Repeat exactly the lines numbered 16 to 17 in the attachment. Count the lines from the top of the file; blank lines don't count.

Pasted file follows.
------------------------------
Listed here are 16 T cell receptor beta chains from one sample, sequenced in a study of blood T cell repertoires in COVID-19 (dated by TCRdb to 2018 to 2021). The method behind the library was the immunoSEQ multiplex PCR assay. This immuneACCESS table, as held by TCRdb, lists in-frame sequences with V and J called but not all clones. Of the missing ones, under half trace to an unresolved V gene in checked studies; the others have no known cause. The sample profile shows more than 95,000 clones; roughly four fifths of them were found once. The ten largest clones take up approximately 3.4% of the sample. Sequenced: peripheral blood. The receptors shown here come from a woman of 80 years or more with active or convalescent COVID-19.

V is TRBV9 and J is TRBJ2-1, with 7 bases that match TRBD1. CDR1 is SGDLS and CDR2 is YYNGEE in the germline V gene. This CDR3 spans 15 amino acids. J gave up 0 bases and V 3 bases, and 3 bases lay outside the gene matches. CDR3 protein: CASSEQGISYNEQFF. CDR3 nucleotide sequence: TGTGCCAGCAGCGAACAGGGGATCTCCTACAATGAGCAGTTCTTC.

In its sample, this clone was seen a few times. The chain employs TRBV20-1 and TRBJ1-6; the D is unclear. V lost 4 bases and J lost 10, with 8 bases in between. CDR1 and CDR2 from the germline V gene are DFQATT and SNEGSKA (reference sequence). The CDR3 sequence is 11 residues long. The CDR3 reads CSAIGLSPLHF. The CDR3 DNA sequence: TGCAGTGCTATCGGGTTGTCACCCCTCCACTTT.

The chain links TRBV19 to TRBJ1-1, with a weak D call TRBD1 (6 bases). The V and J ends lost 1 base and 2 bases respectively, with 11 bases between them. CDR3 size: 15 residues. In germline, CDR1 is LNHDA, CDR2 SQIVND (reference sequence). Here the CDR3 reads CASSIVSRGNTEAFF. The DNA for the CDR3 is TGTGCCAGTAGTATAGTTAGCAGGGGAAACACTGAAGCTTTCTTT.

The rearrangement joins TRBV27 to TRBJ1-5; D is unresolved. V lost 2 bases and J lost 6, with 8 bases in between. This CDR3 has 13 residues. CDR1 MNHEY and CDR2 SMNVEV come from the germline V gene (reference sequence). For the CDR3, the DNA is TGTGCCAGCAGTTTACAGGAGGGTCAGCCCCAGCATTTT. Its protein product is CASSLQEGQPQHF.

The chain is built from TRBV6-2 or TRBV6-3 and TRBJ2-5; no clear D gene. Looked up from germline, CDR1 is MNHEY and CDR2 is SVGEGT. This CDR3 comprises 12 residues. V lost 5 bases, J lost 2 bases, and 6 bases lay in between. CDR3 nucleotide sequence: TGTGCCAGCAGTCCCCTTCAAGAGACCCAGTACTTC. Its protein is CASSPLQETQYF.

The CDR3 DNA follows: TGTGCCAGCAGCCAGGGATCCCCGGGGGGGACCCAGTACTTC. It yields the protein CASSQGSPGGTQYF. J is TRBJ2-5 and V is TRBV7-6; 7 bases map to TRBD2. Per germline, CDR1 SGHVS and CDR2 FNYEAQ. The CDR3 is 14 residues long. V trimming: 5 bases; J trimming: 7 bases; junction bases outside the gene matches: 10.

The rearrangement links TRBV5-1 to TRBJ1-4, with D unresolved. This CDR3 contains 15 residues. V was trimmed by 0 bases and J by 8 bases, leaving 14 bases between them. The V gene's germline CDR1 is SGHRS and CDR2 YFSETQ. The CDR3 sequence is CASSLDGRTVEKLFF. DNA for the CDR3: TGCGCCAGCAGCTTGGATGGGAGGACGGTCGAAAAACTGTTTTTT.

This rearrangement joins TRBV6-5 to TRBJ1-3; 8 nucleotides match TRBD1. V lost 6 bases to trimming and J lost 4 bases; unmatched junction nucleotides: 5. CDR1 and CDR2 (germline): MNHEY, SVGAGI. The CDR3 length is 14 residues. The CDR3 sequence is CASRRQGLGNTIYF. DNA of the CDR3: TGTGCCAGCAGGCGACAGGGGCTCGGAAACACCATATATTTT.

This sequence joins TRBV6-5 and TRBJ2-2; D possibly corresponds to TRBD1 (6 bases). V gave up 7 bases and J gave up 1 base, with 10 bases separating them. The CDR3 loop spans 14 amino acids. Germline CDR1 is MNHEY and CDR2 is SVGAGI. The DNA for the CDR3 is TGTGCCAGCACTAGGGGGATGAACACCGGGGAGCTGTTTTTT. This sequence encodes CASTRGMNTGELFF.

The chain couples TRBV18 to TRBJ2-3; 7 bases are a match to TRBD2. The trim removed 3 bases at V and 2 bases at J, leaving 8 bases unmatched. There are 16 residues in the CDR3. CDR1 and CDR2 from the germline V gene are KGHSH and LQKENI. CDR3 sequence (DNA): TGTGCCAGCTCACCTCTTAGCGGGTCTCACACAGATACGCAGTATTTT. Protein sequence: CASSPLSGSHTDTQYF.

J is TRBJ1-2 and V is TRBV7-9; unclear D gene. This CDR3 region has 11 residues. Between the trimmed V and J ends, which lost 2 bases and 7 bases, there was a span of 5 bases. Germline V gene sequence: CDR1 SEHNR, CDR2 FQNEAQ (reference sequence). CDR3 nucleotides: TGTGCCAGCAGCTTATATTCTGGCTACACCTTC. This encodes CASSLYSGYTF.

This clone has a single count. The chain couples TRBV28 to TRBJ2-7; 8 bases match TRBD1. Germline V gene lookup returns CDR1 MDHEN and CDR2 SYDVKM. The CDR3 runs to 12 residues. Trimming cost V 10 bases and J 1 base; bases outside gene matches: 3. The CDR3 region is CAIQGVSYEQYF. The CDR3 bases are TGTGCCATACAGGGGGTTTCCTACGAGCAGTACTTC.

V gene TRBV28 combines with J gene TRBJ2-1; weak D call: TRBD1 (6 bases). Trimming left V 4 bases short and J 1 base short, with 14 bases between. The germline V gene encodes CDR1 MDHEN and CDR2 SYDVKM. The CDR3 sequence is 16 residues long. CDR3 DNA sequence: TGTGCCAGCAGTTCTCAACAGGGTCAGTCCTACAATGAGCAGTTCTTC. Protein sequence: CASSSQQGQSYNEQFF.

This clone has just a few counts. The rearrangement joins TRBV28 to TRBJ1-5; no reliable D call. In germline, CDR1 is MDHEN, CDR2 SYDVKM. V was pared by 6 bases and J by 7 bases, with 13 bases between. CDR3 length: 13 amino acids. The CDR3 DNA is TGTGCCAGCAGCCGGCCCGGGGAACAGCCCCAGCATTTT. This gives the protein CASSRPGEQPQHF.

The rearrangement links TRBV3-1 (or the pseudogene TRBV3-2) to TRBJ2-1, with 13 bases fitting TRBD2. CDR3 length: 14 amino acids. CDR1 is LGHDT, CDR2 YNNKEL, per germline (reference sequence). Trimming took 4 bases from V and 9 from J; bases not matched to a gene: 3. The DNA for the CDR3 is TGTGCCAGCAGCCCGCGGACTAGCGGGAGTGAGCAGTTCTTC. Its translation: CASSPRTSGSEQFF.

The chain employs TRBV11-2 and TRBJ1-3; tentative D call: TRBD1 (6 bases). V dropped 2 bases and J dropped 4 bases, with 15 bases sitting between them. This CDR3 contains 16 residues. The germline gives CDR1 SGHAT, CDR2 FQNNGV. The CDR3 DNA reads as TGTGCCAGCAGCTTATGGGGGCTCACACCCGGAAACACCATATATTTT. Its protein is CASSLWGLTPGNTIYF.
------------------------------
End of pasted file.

The rearrangement links TRBV3-1 (or the pseudogene TRBV3-2) to TRBJ2-1, with 13 bases fitting TRBD2. CDR3 length: 14 amino acids. CDR1 is LGHDT, CDR2 YNNKEL, per germline (reference sequence). Trimming took 4 bases from V and 9 from J; bases not matched to a gene: 3. The DNA for the CDR3 is TGTGCCAGCAGCCCGCGGACTAGCGGGAGTGAGCAGTTCTTC. Its translation: CASSPRTSGSEQFF.

The chain employs TRBV11-2 and TRBJ1-3; tentative D call: TRBD1 (6 bases). V dropped 2 bases and J dropped 4 bases, with 15 bases sitting between them. This CDR3 contains 16 residues. The germline gives CDR1 SGHAT, CDR2 FQNNGV. The CDR3 DNA reads as TGTGCCAGCAGCTTATGGGGGCTCACACCCGGAAACACCATATATTTT. Its protein is CASSLWGLTPGNTIYF.